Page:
Friday, December 12, 2008

Goal Setting Strategies

Everyone has a different method for goal setting - mine pertains to writers and writing projects. Rather than try to cover all the possibilities, I thought I would tell you what works for me, along with some added ideas. The first thing is to look at time frames - do you want to set goals for the year? Is this too much like New Year's resolutions? If so, shorten your time frame to three months, starting on a certain date (the sooner, the better).

Next, write down a list of everything you are working on at the moment, or want to work on in the near future. For some people, this will be one thing, probably a novel. For others like me, this may be five or six things. I probably won't work on them all, but this is my starting point. Then I look at my list and prioritise. What has a deadline? What am I most passionate about? For a three-month period, I then list my top four. For twelve months, I list the top four, and then if there are others, I number them in order of current importance to me.

Then I add other things that will be important for me to achieve in the time frame. This might be editing or proofreading that will be due on a new book. It might be a conference or two, a trip overseas, or perhaps I will decide I want to focus more on poetry writing and I decide to aim to write a poem a week. For everyone, this list will be different. If you begin by writing everything down, even more personal goals, you will at least then be able to make decisions about how you will spend your time. There's nothing worse than constantly feeling there are so many things that you want to achieve, that you have no idea how to organise yourself or where to start.

As I have said in my last post, there is also something about making this list that helps your goals to become more concrete and real, rather than hopes or dreams. (I often have a dream goal, by the way, something that is probably out of my reach in the near future but it's nice to hold out as special.) When you have decided on your top four, or perhaps decided that there is one major project you want to focus on, you can move to the next step.

For each goal, what do you need to do in the next four weeks to start working towards it? A long time ago, I attended a session where the person running it said: "If you are not prepared to spend five minutes per day on something to do with working towards that goal, then take the goal off your list". That sounds harsh, but it is valuable advice. If you are writing a novel, then maybe you can't write every day, but how about spending five or ten minutes on non-writing days either editing a page, or doing some research, or reading a writing book about an aspect you are struggling with?

Last year was the first time I had broken my yearly goals down into four-week blocks. It was useful for several reasons. One was it made larger goals (like writing a novel) not so huge and unattainable. Instead of write my novel, the small goal became write two chapters. It allowed me to take into account smaller jobs, such as submitting a picture book text, and make sure they got done. It also allowed me to vary my writing work during the four weeks - as well as two chapters, I might also have writing some poems on the list, or developing an idea I'd had for a short story.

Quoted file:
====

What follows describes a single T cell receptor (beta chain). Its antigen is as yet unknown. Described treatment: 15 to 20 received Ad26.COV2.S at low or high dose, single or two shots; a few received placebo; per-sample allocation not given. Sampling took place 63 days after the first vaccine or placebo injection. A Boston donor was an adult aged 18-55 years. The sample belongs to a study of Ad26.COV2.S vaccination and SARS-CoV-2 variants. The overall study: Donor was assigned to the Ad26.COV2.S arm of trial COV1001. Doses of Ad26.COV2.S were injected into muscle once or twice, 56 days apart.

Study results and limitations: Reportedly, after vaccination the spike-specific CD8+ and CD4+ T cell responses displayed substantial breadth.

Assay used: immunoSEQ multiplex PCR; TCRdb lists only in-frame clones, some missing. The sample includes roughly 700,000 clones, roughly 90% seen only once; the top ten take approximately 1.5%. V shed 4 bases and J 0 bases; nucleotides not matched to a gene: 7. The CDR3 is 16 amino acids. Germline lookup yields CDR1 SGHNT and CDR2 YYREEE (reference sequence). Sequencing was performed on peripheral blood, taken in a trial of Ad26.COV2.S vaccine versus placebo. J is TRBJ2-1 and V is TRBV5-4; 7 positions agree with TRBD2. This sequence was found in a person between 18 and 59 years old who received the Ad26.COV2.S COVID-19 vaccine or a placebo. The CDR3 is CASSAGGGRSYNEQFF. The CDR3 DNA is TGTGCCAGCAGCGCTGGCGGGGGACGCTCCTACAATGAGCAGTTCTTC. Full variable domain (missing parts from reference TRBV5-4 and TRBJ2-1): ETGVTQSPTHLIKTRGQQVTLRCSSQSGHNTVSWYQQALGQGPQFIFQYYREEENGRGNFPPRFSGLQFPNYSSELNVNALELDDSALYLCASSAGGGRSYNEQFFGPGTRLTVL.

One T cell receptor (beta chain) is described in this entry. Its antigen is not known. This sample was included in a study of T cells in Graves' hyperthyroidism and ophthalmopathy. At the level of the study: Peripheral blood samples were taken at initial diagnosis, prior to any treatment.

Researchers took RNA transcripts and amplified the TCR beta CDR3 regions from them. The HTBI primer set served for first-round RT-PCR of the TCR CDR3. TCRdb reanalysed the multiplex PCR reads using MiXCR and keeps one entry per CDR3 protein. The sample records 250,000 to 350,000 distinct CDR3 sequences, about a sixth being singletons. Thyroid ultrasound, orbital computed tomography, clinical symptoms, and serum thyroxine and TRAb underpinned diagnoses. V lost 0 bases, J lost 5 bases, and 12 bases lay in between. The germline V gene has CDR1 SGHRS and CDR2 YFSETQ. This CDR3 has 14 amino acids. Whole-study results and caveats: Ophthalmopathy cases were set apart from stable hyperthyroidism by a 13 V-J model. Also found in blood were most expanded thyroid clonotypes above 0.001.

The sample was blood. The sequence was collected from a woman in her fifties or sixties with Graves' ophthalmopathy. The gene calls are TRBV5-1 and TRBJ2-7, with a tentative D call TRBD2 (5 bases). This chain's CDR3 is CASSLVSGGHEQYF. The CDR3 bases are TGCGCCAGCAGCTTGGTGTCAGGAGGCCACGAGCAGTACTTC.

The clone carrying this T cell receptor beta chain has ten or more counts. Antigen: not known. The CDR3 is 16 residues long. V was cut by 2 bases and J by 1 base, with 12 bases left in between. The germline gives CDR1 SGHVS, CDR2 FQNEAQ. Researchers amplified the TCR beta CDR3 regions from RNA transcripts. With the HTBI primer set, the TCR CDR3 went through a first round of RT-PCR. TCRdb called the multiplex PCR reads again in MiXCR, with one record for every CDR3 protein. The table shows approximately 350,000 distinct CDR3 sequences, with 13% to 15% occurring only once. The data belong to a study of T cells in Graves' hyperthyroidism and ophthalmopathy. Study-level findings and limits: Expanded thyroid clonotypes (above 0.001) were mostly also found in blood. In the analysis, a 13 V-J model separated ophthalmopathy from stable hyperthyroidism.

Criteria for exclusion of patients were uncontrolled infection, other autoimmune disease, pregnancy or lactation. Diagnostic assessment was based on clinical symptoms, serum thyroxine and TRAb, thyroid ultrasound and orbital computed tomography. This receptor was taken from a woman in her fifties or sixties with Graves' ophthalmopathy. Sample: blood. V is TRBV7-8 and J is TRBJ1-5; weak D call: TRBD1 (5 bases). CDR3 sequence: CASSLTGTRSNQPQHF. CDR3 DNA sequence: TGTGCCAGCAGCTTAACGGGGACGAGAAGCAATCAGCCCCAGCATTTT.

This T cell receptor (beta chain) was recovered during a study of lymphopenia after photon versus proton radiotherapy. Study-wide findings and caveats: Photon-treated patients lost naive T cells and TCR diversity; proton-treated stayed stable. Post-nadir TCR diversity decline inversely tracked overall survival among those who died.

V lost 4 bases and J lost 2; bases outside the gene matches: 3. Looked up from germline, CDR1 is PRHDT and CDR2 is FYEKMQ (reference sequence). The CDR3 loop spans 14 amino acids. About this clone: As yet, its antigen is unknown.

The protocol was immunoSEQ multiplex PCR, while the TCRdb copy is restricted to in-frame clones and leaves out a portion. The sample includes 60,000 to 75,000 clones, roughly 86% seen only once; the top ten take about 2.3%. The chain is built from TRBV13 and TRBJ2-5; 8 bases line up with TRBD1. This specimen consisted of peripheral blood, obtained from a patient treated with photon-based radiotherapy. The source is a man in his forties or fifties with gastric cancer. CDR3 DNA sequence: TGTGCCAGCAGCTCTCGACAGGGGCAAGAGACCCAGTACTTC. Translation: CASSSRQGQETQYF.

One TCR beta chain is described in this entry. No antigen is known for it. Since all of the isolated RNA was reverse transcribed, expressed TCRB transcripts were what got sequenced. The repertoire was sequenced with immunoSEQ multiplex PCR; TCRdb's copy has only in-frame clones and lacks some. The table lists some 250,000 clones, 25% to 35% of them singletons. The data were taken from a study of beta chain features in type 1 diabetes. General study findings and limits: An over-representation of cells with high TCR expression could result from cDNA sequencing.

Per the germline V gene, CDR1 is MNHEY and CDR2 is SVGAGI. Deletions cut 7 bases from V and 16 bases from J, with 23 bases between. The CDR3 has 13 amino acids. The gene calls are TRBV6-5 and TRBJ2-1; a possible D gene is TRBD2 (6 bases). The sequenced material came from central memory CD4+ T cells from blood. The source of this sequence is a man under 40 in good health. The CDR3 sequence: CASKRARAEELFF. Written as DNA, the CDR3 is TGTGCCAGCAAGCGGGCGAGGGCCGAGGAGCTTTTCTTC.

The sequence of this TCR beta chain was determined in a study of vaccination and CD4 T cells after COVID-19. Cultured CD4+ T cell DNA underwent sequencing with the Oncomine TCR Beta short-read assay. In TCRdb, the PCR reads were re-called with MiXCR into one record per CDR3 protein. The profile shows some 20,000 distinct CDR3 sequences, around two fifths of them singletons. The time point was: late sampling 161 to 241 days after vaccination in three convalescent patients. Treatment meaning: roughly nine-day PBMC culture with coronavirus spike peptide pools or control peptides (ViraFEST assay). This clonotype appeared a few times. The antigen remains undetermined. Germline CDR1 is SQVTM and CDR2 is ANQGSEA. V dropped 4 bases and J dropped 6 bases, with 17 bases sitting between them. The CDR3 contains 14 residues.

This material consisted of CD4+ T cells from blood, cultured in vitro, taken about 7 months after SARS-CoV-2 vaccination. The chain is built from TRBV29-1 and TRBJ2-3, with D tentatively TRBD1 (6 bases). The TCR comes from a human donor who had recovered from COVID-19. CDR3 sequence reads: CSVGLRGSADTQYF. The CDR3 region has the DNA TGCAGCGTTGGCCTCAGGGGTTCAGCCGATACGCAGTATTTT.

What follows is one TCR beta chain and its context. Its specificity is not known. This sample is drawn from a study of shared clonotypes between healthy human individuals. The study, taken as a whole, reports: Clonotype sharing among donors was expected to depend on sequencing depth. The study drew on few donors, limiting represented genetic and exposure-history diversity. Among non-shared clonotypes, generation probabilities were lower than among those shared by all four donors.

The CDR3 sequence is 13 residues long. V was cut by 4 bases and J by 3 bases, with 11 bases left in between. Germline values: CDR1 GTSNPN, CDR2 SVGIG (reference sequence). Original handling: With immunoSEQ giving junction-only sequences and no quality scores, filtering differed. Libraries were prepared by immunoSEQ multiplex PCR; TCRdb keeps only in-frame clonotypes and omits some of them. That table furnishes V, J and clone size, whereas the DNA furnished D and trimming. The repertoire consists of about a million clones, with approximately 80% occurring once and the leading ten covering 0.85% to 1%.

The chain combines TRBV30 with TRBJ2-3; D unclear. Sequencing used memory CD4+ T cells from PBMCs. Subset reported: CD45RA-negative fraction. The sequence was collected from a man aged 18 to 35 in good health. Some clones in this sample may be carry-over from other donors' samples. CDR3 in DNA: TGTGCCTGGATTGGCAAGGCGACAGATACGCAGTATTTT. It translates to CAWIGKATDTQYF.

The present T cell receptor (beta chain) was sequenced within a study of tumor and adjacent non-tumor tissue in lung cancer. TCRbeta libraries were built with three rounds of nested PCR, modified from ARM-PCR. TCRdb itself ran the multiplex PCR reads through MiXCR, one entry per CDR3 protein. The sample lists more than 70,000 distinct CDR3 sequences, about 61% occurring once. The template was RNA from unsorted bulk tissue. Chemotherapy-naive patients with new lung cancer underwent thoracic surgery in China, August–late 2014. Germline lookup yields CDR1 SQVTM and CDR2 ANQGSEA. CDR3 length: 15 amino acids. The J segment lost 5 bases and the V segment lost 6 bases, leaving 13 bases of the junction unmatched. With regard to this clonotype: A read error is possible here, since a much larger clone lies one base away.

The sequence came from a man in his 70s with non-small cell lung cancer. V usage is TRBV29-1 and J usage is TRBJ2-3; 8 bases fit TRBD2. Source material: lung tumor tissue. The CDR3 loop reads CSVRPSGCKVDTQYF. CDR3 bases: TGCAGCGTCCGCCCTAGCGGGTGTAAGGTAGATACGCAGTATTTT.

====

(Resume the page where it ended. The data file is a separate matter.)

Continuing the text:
One of my current goals for the next four weeks is a huge clean-out of my office (it's supposed to be a writing space but it looks like a monster has been in there and thrown every single thing up in the air). By giving myself four weeks, I've also given myself a deadline. A very necessary thing because I've been planning to do this clean-out all year! By including it in my four-week goal list, I also know that I will now devote regular small blocks of time to this goal, which makes it less like something that will give me nightmares. I can intersperse it with writing (a good way to stretch and get off the computer - lift and carry boxes and books!), as well as other small things on my To Do list. And every time I achieve another square metre of tidiness, I'll feel good.

My method may not work for you. Some writers need to set weekly goals of so many thousand words, or so many hours of writing. If you only have one project you want to focus on, another method may work better. I tend to have several things on the go, so my problem is focus and time management. If you have a method that works great for you, why not share it with us?


Anonymous said...


I had made an airy fairy (not written down goal) for December that I just haven't gotten around to for various reasons and it was frankly too broad. It was improve my Italian, and I've done nothing because that's too big. So I'll use the four week goal post and give it a go and let you know. At the moment, I don't have any concrete writing goals, mainly due to the fact I haven't decided what to write first. I have various ideas. I had given some thought to the poem a week idea due to the Poem a Week blog that I found. So maybe that can be a start.

Sherryl said...

Cathy - that is probably another benefit of goal setting - it means whatever you write down, you have to take seriously!
You are right about a smaller focus. Good luck with a four week frame.